If you’re a high school student, you’ve no doubt heard about the SAT and have done work to prepare for it. For sophomores and juniors, the PSAT is likely on your radar, too. Every October, students across the country take the Preliminary SAT/National Merit Scholarship Qualifying Test, or PSAT/NMSQT. Almost all high school students take the PSAT during their junior year. Some students take the PSAT as sophomores (and even as freshmen) to get a feel for the test. Still, you may be wondering why this test is important and why students are asked to take it.
Here are five reasons to take the PSAT and why it matters to do well:
  1. By scoring well on the PSAT in junior year, a student could become a National Merit Scholar, a highly prestigious recognition. To participate in the National Merit Scholarship Program, a junior needs to score above a certain percentile on the test. Nearly 9,000 National Merit Scholarships are awarded annually; these awards have a combined value of more than $41 million. It is important to note that different types of scholarships will be offered. Click here for more information on the 2021 National Merit Scholarship Competition.
  2. The PSAT offers excellent practice for the SAT. The PSAT is created by the College Board (the same company that creates the SAT), and it tests the same set of skills as the SAT: critical reading, math problem-solving, and language. The types of questions and the test directions are almost identical to the SAT.
  3. For students new to standardized testing, they will sit down for close to three hours, with few breaks. For many, it’s illuminating. By comparison, the real SAT is about 90 minutes longer than the PSAT.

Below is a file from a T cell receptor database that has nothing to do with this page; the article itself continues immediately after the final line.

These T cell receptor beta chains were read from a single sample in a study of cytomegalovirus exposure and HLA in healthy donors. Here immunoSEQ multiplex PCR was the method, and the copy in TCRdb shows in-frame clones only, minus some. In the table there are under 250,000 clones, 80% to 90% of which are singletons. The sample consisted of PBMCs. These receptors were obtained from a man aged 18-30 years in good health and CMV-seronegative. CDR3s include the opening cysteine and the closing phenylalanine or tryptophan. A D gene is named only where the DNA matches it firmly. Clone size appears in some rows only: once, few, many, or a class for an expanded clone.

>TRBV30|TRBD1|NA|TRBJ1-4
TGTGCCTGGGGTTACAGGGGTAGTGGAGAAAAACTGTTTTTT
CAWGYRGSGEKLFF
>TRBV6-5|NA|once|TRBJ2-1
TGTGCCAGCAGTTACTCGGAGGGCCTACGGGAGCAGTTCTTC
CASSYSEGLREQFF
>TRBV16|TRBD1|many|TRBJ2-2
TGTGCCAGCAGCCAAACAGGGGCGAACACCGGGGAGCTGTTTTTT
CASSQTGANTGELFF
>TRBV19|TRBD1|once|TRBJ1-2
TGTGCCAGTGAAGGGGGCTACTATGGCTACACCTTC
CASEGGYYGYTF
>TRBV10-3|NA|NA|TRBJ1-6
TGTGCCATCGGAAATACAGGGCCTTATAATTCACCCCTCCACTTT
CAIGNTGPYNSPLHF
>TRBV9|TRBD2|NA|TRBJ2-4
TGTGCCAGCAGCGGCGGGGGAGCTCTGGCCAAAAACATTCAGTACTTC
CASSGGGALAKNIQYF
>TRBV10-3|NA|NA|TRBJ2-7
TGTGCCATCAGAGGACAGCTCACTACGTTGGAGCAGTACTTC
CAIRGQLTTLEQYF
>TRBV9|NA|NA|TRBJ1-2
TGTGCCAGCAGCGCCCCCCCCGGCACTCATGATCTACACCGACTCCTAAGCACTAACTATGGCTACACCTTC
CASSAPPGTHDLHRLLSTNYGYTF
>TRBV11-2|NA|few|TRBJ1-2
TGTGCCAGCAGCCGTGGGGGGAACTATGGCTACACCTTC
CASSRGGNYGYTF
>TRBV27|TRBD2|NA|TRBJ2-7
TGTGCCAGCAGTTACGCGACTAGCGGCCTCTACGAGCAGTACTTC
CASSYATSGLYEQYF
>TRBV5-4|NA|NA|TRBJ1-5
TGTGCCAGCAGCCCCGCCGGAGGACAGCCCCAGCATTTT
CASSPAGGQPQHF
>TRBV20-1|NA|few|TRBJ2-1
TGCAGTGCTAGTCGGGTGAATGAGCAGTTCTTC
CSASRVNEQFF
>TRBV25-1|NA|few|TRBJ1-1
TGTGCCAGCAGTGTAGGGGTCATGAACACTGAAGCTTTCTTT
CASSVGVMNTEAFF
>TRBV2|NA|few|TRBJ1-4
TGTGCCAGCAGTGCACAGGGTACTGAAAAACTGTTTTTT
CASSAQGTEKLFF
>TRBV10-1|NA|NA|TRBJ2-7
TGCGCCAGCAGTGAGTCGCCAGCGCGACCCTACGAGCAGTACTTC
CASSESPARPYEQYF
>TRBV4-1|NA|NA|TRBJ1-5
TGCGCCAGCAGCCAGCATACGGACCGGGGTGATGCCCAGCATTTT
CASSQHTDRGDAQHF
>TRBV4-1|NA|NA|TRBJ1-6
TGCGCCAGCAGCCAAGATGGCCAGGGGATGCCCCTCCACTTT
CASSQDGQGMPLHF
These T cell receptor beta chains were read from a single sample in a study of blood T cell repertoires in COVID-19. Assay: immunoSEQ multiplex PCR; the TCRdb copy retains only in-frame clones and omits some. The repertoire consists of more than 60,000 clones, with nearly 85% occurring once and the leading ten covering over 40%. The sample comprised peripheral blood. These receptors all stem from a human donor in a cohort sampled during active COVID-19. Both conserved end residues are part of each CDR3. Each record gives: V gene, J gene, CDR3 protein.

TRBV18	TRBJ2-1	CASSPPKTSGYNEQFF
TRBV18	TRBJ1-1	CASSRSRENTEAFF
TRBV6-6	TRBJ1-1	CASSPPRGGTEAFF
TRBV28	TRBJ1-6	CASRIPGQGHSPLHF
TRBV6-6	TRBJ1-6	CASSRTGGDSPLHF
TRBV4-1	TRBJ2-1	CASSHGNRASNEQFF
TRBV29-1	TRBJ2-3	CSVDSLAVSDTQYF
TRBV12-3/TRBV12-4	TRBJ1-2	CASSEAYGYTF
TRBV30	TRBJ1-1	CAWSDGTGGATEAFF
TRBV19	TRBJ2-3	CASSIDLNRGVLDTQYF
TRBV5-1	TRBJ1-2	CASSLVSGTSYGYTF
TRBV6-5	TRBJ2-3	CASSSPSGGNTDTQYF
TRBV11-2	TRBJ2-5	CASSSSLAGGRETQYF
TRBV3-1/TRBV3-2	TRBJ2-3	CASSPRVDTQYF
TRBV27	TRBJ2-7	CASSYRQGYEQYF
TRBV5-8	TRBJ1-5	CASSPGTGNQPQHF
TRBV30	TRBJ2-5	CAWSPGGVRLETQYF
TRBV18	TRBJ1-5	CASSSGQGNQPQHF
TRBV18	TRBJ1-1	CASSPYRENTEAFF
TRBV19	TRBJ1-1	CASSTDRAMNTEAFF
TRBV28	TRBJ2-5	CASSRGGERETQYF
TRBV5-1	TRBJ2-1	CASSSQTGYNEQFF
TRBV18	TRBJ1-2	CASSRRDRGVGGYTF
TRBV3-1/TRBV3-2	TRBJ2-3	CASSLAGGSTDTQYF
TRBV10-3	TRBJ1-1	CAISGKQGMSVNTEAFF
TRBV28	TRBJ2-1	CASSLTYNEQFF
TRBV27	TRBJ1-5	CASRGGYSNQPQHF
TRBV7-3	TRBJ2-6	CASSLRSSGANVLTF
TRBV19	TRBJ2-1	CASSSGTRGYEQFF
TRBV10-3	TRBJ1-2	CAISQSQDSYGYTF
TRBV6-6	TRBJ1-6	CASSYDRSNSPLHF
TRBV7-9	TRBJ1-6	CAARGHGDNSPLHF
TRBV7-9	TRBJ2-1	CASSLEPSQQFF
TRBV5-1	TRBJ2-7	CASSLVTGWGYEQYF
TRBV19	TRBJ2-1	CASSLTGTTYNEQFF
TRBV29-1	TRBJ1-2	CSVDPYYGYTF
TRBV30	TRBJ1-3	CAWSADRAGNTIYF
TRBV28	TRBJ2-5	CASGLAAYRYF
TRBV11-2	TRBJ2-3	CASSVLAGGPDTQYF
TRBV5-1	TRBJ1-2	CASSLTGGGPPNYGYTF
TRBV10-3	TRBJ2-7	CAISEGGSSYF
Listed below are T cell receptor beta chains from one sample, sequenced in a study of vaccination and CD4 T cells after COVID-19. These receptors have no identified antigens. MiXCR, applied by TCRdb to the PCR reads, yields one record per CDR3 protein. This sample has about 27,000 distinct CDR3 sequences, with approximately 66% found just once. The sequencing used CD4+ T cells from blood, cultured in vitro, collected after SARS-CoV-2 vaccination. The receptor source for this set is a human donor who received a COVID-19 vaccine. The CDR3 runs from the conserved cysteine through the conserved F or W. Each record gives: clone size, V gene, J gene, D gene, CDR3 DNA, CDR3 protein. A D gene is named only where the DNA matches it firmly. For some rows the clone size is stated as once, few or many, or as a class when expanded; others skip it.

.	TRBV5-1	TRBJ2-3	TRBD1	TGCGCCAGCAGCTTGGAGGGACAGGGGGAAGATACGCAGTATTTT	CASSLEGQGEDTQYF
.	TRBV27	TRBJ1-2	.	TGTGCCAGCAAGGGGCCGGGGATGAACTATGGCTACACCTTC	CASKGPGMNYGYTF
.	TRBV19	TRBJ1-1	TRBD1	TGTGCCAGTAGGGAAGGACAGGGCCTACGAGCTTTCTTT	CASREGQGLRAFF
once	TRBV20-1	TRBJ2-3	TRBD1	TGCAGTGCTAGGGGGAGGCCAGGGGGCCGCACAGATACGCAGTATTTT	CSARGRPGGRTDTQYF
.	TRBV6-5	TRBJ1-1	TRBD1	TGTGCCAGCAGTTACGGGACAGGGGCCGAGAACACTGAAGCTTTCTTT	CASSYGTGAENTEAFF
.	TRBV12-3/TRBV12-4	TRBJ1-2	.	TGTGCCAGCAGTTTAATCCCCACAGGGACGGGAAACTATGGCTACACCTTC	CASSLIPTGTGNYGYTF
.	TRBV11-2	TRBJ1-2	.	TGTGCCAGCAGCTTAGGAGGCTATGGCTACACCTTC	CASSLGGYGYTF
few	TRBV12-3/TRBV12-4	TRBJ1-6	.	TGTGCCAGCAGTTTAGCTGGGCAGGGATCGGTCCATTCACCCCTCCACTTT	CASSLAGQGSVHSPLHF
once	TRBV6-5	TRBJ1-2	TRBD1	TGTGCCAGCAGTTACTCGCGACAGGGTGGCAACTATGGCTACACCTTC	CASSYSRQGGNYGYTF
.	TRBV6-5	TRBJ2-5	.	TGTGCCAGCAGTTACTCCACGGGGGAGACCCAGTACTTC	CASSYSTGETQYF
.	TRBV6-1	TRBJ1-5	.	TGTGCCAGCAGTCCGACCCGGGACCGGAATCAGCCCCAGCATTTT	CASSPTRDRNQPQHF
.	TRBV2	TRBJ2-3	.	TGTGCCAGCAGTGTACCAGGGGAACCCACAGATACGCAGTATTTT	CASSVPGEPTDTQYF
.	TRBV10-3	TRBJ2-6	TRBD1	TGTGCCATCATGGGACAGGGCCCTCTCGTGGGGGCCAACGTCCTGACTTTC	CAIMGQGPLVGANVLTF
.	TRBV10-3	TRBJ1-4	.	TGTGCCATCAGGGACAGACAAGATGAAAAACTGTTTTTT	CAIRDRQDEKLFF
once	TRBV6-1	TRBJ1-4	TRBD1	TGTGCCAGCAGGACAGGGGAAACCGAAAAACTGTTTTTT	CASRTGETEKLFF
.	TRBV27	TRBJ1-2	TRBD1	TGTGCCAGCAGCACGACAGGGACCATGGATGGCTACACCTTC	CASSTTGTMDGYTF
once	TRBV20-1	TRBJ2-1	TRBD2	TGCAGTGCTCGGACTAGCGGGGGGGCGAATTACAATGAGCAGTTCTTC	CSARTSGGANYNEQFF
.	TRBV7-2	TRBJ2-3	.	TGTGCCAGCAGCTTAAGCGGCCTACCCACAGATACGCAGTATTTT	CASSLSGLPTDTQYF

4. PSAT scores may indicate how a student will perform on each section of the SAT. Using their test results and free help at Khan Academy (www.khanacademy.org), students can then focus their test review on the areas and types of questions they personally need to improve. Likewise, students and parents can use the scores as a gauge to see what kind of additional study aids or tutoring might be needed. Consider poor results an early sign that serious work may be needed to do well on the real SAT. Moreover, students can see how their performance on the SAT might compare with that of other students throughout the country.
  5. If you say yes to this question on the pre-registration portion of the PSAT: “Let colleges, universities, scholarship programs, and educational opportunity organizations know that you are interested in receiving information about the educational and financial aid opportunities they offer,” then quite a few colleges will send brochures and other college-related mail to your home and/or your email inbox. It’s a good opportunity to see how schools distinguish themselves and which ones are showing interest. That said, PSAT scores are not reported to colleges. Students can take the PSAT without worrying that their score might hurt their chances of admission.
Congratulations to all the 2022 National Merit Scholarship Program semifinalists, and good luck to all the students taking the PSAT next month.
Additional Assistance
For any questions about the PSAT or for additional college admissions assistance, contact us at 1-954-414-9986.

Dejar respuesta

Please enter your comment!
Please enter your name here